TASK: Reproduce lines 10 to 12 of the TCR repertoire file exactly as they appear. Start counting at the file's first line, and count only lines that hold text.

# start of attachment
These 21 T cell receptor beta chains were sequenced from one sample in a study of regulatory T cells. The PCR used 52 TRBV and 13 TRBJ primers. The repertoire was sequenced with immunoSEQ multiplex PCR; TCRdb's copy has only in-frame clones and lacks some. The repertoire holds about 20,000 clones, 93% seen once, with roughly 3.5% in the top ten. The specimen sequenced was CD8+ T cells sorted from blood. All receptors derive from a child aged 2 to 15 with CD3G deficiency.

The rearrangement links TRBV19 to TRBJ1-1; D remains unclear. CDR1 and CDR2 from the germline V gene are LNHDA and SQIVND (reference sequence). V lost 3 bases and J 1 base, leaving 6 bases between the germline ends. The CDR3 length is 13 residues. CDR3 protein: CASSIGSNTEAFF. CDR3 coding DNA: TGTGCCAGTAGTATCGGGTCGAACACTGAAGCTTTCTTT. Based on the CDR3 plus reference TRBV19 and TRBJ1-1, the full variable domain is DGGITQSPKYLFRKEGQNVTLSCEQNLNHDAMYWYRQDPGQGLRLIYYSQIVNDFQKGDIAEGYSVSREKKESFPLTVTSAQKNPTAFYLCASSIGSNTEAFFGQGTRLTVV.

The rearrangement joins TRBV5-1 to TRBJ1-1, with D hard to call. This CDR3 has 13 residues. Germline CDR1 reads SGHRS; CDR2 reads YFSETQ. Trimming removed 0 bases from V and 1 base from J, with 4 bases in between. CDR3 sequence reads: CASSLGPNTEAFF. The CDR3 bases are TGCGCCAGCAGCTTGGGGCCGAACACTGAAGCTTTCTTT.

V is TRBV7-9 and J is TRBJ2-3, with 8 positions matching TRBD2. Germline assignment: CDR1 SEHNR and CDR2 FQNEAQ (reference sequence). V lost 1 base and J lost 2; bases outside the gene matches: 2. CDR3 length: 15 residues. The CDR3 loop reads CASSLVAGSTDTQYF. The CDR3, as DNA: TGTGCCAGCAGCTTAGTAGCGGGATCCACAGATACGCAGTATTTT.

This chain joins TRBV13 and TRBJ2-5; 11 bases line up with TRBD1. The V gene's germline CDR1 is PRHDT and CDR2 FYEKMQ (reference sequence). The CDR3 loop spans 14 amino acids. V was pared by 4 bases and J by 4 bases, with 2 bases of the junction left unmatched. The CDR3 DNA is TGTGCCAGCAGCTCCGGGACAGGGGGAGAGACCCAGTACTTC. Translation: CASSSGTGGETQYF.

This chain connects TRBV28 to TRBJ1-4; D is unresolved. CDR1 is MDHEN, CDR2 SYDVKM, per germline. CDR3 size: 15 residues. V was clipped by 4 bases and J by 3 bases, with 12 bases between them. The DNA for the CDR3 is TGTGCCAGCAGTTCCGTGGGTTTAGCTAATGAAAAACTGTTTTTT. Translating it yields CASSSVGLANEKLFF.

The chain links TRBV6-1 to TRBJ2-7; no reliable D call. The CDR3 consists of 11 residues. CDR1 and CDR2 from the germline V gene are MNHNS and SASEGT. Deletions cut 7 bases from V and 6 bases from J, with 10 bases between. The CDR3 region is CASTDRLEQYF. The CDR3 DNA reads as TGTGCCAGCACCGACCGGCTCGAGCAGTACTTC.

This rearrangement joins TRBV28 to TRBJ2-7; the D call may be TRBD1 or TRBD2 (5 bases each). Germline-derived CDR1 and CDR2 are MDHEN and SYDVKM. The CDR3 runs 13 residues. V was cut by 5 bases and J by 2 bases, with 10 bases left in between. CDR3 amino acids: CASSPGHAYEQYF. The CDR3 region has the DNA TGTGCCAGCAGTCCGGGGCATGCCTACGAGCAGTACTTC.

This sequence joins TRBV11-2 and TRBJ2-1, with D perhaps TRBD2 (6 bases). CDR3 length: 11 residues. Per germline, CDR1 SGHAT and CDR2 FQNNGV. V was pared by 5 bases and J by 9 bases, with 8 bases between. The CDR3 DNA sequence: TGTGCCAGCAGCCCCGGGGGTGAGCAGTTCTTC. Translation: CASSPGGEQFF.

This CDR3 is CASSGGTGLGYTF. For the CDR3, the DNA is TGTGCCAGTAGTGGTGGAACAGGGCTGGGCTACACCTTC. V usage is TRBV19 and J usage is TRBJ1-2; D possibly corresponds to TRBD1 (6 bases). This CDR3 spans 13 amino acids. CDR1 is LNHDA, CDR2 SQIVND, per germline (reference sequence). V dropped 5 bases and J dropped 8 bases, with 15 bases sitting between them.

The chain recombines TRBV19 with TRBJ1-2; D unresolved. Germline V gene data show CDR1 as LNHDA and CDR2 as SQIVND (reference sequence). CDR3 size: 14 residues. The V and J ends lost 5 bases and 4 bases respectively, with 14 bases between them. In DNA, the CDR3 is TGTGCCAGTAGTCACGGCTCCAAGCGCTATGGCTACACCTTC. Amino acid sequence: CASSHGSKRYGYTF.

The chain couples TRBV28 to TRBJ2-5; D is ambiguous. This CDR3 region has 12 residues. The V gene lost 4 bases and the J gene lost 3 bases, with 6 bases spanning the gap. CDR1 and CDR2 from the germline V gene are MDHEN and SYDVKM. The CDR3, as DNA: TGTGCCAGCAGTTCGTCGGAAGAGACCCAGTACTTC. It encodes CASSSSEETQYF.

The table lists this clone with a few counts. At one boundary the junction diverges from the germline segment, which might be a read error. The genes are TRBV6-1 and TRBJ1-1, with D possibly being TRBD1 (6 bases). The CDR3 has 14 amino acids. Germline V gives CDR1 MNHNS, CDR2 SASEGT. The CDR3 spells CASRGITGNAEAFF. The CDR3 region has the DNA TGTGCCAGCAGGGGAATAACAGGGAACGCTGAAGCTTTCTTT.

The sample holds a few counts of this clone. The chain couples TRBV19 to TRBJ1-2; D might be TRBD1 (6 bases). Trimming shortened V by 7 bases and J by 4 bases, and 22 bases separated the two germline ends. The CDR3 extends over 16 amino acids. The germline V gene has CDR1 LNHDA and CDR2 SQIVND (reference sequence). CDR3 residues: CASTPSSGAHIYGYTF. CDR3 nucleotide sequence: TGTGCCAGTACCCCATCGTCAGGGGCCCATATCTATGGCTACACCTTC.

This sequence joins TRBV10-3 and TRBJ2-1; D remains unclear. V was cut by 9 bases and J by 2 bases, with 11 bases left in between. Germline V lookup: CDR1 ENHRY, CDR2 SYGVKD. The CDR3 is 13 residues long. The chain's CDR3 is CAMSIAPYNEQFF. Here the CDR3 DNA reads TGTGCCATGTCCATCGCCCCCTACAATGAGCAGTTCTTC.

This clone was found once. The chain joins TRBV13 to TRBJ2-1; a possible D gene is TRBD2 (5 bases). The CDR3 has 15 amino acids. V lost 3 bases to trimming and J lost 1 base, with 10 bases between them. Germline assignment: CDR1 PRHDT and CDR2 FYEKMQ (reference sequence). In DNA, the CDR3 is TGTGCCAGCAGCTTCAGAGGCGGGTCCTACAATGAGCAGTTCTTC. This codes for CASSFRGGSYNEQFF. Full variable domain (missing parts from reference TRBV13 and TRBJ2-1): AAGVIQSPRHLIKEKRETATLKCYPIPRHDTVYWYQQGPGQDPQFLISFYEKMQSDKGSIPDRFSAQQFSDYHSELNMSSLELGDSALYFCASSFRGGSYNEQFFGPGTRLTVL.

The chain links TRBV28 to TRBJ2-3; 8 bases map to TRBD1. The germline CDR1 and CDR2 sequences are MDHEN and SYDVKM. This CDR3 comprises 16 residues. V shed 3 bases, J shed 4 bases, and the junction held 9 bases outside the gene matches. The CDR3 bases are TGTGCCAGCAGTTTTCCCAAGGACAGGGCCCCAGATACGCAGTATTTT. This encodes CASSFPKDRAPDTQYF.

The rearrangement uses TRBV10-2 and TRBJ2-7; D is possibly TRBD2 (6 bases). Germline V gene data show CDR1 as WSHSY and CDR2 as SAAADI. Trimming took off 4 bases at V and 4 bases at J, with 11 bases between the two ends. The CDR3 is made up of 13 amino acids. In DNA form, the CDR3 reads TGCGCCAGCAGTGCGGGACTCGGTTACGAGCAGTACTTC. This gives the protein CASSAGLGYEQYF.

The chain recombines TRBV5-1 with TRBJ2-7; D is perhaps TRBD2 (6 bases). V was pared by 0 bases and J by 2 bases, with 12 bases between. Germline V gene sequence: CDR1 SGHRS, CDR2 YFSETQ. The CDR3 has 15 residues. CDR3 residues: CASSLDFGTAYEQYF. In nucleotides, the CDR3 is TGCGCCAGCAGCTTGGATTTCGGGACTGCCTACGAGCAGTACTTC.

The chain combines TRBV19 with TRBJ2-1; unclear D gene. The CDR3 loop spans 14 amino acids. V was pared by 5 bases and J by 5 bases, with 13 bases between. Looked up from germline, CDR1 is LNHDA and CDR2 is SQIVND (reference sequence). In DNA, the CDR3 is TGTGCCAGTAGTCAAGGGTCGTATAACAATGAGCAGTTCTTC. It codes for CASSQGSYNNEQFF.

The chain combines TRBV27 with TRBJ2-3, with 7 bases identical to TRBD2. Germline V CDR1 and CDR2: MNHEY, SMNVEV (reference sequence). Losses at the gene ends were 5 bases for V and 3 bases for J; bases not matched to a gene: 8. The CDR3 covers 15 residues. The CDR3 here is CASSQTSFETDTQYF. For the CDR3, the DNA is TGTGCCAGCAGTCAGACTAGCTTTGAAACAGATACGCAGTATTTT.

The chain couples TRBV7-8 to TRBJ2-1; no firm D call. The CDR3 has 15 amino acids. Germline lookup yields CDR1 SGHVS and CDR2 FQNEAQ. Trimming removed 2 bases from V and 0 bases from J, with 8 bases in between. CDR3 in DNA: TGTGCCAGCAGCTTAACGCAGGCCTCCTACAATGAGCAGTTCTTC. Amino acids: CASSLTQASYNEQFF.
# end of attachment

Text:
This CDR3 is CASSGGTGLGYTF. For the CDR3, the DNA is TGTGCCAGTAGTGGTGGAACAGGGCTGGGCTACACCTTC. V usage is TRBV19 and J usage is TRBJ1-2; D possibly corresponds to TRBD1 (6 bases). This CDR3 spans 13 amino acids. CDR1 is LNHDA, CDR2 SQIVND, per germline (reference sequence). V dropped 5 bases and J dropped 8 bases, with 15 bases sitting between them.

The chain recombines TRBV19 with TRBJ1-2; D unresolved. Germline V gene data show CDR1 as LNHDA and CDR2 as SQIVND (reference sequence). CDR3 size: 14 residues. The V and J ends lost 5 bases and 4 bases respectively, with 14 bases between them. In DNA, the CDR3 is TGTGCCAGTAGTCACGGCTCCAAGCGCTATGGCTACACCTTC. Amino acid sequence: CASSHGSKRYGYTF.

The chain couples TRBV28 to TRBJ2-5; D is ambiguous. This CDR3 region has 12 residues. The V gene lost 4 bases and the J gene lost 3 bases, with 6 bases spanning the gap. CDR1 and CDR2 from the germline V gene are MDHEN and SYDVKM. The CDR3, as DNA: TGTGCCAGCAGTTCGTCGGAAGAGACCCAGTACTTC. It encodes CASSSSEETQYF.